Giving Compass' Take:

• Blogging for Urban Institute, Elisabeth Jacobs shares some of her suggestions to modernize family and medical leave policies and better support American workers. 

• What is the generational impact of improved leave policies? Why are some Americans hesitant to support changes to these policies? What can you do to support increased awareness for these workers?

• Learn about the extensive benefits for all involved parties in supporting improved leave policies.

The 1993 Family and Medical Leave Act (FMLA) had important positive effects on families and workers, with minimal evidence of negative consequences for business or economic growth. However, family earnings dynamics, caregiving needs, and the structure of the labor market have evolved in the past quarter-century and demand policies and protections beyond those afforded by the FMLA.

The FMLA provides important protections for families balancing work and care responsibilities, but the most economically vulnerable workers too often are excluded from accessing these rights.

More than 14 million workers took FMLA leaves in 2012, the most recent year for which we have available data from the Bureau of Labor Statistics. However, many more workers are unable to take leave for family or medical reasons without risking job loss. The FMLA currently excludes part-time workers, including those who work a full-time schedule split across multiple employers.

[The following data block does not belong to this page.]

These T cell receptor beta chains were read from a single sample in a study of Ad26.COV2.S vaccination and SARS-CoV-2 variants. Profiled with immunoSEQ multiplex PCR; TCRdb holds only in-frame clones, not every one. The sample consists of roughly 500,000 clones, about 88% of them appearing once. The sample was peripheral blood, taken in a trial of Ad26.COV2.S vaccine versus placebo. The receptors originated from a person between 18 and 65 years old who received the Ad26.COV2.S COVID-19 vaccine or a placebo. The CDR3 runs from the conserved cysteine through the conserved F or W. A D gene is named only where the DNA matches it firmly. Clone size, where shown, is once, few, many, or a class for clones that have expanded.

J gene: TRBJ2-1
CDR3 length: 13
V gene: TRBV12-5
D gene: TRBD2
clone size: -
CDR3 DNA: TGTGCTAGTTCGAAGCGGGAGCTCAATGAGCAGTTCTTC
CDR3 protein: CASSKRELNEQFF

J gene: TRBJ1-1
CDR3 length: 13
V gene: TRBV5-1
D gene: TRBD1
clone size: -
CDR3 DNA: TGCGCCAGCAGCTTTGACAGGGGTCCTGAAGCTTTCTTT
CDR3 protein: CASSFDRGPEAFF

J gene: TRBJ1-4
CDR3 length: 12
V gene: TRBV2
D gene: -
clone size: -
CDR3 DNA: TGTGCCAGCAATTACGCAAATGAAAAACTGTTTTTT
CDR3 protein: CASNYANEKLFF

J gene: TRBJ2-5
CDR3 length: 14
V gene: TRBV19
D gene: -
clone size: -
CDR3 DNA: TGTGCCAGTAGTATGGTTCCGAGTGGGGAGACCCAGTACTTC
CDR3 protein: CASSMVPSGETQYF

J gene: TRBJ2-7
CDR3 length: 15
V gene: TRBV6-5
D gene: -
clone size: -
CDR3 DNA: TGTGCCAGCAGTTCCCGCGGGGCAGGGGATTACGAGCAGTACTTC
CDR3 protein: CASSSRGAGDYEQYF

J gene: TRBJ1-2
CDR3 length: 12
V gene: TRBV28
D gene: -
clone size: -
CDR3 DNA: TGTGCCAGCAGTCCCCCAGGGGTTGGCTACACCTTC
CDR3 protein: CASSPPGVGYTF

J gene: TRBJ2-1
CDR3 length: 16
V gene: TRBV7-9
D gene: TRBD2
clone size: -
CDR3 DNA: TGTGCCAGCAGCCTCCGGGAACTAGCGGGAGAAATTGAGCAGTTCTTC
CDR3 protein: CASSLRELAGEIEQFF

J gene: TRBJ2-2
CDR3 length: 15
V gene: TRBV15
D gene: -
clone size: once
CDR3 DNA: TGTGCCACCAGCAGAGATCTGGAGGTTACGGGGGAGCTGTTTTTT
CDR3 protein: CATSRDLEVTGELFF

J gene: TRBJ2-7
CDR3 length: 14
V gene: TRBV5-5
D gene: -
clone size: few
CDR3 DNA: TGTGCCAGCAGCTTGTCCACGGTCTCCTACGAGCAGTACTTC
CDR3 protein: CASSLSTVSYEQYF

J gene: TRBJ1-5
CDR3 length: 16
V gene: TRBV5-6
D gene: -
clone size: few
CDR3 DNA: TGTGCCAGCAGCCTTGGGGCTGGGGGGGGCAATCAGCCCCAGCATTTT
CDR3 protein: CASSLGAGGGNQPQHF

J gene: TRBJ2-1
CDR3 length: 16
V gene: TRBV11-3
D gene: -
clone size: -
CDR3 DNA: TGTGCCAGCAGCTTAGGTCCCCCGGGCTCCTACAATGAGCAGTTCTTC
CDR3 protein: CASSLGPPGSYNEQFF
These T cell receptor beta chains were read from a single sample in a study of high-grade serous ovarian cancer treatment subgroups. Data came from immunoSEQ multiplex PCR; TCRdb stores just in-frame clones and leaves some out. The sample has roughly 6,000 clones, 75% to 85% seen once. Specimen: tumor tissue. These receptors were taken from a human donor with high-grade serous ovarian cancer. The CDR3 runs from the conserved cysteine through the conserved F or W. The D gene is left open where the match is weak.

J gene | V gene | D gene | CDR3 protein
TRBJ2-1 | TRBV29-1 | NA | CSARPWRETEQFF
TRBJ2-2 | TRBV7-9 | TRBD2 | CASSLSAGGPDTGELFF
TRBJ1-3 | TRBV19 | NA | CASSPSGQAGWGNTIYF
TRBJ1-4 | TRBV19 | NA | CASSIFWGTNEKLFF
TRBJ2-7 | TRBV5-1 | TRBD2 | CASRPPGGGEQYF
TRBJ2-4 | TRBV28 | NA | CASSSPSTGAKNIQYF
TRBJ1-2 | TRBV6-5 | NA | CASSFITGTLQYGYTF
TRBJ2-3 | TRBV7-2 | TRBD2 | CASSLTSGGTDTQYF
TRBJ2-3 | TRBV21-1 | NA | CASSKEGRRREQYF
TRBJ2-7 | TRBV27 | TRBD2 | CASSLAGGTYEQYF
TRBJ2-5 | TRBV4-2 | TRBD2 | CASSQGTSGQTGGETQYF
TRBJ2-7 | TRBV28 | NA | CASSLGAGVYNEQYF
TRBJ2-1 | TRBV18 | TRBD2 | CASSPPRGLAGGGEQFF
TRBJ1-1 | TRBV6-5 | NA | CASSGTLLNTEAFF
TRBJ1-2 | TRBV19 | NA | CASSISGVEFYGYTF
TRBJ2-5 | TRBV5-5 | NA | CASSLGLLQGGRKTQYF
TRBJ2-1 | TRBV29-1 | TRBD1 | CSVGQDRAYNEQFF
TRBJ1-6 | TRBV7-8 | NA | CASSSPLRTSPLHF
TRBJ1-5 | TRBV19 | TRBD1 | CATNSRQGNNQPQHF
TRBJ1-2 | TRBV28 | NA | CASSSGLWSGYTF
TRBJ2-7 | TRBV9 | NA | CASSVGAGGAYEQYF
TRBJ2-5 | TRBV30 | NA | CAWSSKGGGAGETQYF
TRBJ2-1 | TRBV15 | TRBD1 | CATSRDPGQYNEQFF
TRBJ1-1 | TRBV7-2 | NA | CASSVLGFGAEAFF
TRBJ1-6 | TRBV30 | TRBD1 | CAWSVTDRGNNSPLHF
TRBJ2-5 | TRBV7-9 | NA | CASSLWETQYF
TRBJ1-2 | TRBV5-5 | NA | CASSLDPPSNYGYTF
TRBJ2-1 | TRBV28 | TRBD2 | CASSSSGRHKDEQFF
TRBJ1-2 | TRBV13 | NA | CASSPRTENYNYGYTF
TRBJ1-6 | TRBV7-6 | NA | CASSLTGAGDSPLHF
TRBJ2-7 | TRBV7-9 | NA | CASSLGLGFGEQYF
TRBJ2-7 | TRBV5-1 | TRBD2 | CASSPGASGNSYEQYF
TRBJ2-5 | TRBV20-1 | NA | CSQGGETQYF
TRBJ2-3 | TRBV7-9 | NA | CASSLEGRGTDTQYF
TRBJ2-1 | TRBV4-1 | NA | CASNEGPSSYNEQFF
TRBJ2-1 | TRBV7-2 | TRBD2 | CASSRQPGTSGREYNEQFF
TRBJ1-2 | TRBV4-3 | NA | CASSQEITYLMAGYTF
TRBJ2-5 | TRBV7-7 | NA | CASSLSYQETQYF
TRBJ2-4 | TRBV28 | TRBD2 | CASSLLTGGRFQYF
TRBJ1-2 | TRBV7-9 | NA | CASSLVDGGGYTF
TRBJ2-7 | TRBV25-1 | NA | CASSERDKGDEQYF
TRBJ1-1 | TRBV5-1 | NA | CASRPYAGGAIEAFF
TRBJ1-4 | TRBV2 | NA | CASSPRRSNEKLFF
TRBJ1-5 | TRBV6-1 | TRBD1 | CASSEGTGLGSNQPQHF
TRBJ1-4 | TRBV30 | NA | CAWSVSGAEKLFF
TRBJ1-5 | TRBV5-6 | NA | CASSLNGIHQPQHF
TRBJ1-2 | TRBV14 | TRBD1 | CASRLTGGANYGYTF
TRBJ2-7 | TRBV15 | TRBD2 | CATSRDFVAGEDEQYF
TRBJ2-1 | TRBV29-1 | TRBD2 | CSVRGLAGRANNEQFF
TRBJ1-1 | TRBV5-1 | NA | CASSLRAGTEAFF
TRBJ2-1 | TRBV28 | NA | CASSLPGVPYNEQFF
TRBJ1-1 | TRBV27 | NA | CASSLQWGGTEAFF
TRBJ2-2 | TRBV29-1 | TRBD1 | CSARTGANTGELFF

Updating the FMLA to protect part-time workers could help millions of families.

The FMLA’s definition of “family” is also limited and as such does not include the most important caregiving relationships for many workers.

Job protection is one of many important elements that Congress ought to consider when designing effective family and medical leave policy. Wage replacement is another.

An increasing number of states have implemented paid leave programs that allow workers to earn paid time off for parental, family, and medical leave. Many of those states have combined those paid leave policies with rights to job protection that go beyond those provided by federal law.

In conclusion, the evidence tells us working families are facing substantial challenges to meeting both their economic and caregiving responsibilities. But research also tells us we have policy solutions available—solutions that work for workers,  families, employers, and the economy as a whole.

Read the full article about improving worker benefits in family and medical leave by Elisabeth Jacobs at Urban Institute.